One of the finest ways to immerse yourself in local cultures while traveling is through dining—sampling regional fare and wine: mixing, drinking, and eating with the locals. In Galápagos, where wilderness reigns, we still find ways to mix the local flavors into our dining experience. One night we host an Ecuadorian buffet, complete with a whole roast pig, that our guests often cite on comment cards as their favorite meal of the expedition. And beginning soon, our Galápagos cocktail list will include tastes of the islands. The San Cristobal cocktail is finished with fresh Galápagos guanabana juice; and the Fernandina cocktail is blended with tamarind, a pod-like fruit found in abundance on the cocktail’s namesake island.
“At the Orangutan Care Center in Pangkalan Bun Borneo. Spent a day and a half amongst juvenile and infants with Dr. Galdikas, who has spent the last 43 years studying and developing strategies to save orangutans from going extinct. I will post many pictures of this remarkable place and these enchanting animals during the next days.” —Sven Lindblad
Sven’s recon mission to scout new expeditions for National Geographic Orion has moved from Indonesia to Borneo. He spent the last couple days with Dr Biruté Galdikas, one of Louis Leakey’s three proteges, the others being Dian Fossey and Jane Goodall. While Fossey studied mountain gorillas and Goodall chimpanzes, Dr. Galdikas came to Borneo to study orangutans. She is widely recognized as a world authority on orangutans and is responsible for conducting some of the longest running research on the primates. Since 1971 she’s run Camp Leakey, an orangutan reserve and rescue center for primates displaced by the growing palm oil trade in Borneo. Sven visited with her for the last day and a half.
“Dr. Galdikas, the worlds foremost researcher and protector of Orangutan’s in the world at her Care Center. These lovely animals really relate to her in a profound way.” —Sven Lindblad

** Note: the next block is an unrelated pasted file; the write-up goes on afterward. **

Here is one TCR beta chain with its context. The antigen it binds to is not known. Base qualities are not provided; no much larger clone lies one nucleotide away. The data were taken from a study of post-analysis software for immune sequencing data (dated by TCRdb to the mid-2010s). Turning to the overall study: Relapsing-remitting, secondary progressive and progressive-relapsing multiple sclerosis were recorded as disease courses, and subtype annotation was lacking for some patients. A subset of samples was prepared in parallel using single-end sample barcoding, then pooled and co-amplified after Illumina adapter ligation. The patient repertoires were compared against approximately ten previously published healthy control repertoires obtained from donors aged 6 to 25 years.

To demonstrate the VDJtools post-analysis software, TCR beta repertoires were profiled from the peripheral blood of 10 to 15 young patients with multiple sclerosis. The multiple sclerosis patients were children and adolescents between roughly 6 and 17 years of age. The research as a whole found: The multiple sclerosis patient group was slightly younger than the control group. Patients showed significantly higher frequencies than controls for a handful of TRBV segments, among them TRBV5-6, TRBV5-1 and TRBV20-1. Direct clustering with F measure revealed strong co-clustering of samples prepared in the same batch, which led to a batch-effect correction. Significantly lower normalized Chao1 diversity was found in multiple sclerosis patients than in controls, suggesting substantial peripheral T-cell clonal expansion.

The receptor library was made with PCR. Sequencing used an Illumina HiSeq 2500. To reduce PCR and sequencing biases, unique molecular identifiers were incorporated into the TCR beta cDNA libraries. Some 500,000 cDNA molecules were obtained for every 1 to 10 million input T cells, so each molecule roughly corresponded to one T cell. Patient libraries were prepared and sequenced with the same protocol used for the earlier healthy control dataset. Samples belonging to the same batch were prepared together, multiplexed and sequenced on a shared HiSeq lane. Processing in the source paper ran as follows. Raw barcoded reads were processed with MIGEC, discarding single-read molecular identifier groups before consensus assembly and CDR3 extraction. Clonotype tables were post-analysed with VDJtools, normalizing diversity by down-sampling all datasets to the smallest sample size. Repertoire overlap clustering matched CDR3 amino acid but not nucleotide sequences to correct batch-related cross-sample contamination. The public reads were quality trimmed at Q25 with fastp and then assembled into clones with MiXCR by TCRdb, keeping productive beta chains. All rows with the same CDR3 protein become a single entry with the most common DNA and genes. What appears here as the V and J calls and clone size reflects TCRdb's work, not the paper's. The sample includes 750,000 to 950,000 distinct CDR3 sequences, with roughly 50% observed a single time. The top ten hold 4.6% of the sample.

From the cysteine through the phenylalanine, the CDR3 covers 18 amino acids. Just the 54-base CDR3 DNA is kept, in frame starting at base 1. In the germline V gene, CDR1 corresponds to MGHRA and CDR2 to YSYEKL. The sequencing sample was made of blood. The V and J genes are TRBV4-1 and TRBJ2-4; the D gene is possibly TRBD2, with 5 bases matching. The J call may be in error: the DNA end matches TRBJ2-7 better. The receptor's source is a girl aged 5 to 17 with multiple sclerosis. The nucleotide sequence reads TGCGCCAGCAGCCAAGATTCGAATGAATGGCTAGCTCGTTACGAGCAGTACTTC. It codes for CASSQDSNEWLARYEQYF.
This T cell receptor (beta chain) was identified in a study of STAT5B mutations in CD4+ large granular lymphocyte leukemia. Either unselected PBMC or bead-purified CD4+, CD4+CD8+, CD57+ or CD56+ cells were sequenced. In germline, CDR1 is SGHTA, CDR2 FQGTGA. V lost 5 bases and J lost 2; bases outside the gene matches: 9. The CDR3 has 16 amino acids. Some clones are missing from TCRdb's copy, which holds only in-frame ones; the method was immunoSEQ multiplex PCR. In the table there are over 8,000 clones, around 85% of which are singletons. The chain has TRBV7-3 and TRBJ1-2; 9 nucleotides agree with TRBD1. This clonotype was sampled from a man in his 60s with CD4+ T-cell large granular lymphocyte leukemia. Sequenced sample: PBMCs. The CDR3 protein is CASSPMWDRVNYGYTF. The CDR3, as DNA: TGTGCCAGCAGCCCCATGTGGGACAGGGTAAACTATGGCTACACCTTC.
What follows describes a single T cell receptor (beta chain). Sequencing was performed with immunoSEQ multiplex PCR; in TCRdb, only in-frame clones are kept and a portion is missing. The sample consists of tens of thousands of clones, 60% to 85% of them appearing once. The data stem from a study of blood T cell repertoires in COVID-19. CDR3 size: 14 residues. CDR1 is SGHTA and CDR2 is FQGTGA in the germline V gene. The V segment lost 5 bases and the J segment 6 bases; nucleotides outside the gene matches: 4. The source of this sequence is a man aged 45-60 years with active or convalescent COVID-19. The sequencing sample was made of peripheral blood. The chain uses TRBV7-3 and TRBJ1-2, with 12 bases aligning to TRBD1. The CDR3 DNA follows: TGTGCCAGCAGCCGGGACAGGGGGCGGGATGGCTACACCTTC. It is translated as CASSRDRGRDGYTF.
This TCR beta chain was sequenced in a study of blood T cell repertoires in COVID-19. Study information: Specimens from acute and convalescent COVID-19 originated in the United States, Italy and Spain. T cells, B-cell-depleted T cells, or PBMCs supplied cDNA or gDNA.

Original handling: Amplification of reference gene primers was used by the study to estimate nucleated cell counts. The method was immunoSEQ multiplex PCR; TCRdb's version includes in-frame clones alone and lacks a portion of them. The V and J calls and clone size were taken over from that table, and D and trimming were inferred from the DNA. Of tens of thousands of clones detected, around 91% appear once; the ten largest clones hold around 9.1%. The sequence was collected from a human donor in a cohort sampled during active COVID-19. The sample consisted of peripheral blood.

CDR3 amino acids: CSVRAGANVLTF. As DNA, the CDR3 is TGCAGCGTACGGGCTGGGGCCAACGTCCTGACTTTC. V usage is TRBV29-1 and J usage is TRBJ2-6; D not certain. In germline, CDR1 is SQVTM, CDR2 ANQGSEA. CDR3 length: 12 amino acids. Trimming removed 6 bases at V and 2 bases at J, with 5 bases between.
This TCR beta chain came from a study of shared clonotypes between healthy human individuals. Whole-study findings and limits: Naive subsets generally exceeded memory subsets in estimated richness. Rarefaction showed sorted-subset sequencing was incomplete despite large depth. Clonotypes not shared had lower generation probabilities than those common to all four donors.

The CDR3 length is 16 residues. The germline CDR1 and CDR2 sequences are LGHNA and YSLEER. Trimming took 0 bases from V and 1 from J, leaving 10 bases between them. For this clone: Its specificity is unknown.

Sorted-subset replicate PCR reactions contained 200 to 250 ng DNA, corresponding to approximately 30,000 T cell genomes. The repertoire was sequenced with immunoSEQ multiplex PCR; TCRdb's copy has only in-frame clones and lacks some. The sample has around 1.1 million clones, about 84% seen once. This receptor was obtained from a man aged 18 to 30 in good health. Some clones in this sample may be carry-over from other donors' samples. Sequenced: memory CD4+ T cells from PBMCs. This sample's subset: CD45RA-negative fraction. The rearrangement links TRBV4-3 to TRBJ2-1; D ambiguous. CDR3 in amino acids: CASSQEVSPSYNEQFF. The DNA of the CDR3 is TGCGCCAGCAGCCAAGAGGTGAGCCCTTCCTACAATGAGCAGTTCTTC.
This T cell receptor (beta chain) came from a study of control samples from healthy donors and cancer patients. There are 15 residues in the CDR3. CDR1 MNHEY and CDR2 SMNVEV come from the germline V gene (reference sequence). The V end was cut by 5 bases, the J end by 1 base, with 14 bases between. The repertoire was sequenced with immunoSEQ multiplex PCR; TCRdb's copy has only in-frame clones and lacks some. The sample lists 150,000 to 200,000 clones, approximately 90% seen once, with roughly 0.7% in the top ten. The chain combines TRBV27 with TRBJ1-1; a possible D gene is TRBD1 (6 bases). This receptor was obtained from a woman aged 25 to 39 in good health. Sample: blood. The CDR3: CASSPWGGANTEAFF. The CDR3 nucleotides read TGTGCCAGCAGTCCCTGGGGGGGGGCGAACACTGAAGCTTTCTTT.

“Camp Leakey orangutans feeding on the porch of Dr. Galdikas’ house. Evidently a bunch had gotten inside while she was gone and ransacked the place. All in good fun as they can be quite rambunctious.” —Sven Lindblad
Sven’s recon mission to Borneo and Indonesia continues. He’s been able to email us a few images to share from this scouting expedition despite some Internet connectivity issues (one more thing our guests aboard National Geographic Orion won’t have to endure when we sail here).
“Walking amongst rice paddies in Bali is somehow one of the most peaceful of activities.”
“This is the culmination of a remarkable day leading up to several cremations in Bali.”
“Mutiara Laut. Forty-five meters of pure bliss. Our home for the next week to explore Komodo National Park and beyond.”
“Isabella’s first real dive off of Komodo Island. She’s a natural. Can’t wait to share some of the underwater photography. It’s been spectacular in so many ways.”
“One of the many manta rays at Manta Alley off of #Komodo Island. Incredible experience where we saw up to 6 at a time.”
“Children from the village of Kodi on the Island of Sumba. Scattered throughout the island are traditional villages mixed up with concrete modern structures. The beaches on Sumba are clearly some of the most beautiful in the world.”
“Looking out from Flores to surrounding islands.”
“Evening off of Flores Island. Lots of small boat traffic, many of which look like they could too over with a whisper of wind.”
“Last night on our boat. Now heading to great adventure in Borneo, so the cushy life is definitely behind us.”
Sven Lindblad is on a recon mission in Indonesia & Borneo scouting potential locations for new expeditions. He’s dragging his camera, video, and scuba gear on 11 flights over three weeks (something our future guests aboard National Geographic Orion won’t have to endure).
Right now he’s in Bali, where we currently offer our guests completing their Borneo expeditions a 2-day extension to explore the island’s picturesque beaches, verdant countryside, and rain forest trails.
And check back here, we’ll be sharing his photos, too!
“Gear, gear, gear — sometimes I’m just photographing stills or video or scuba diving — this time all of the above. Have no idea yet where all of this stuff will fit but fortunately few clothes are necessary. Thanks B&H Photo Video for getting me kitted out.”
“Day 2. About to leave Stockholm for leg 2 of 11. Picked up Isabella and Eric this morning. Next stop Bangkok. Here Isabella has last shot at two favorites. Spaghetti pomodoro and Facebook. Both will be gone soon.”
Super Diego, 91 years old, has been a resident at the Charles Darwin Research Station since 1977. He was taken from his homeland on Española Island during the scientific voyage of Allan Hancock aboard his yacht Velero III in 1933. Brought to the San Diego Zoo (hence his name), he became #21 in their collection of 100 Galápagos tortoises.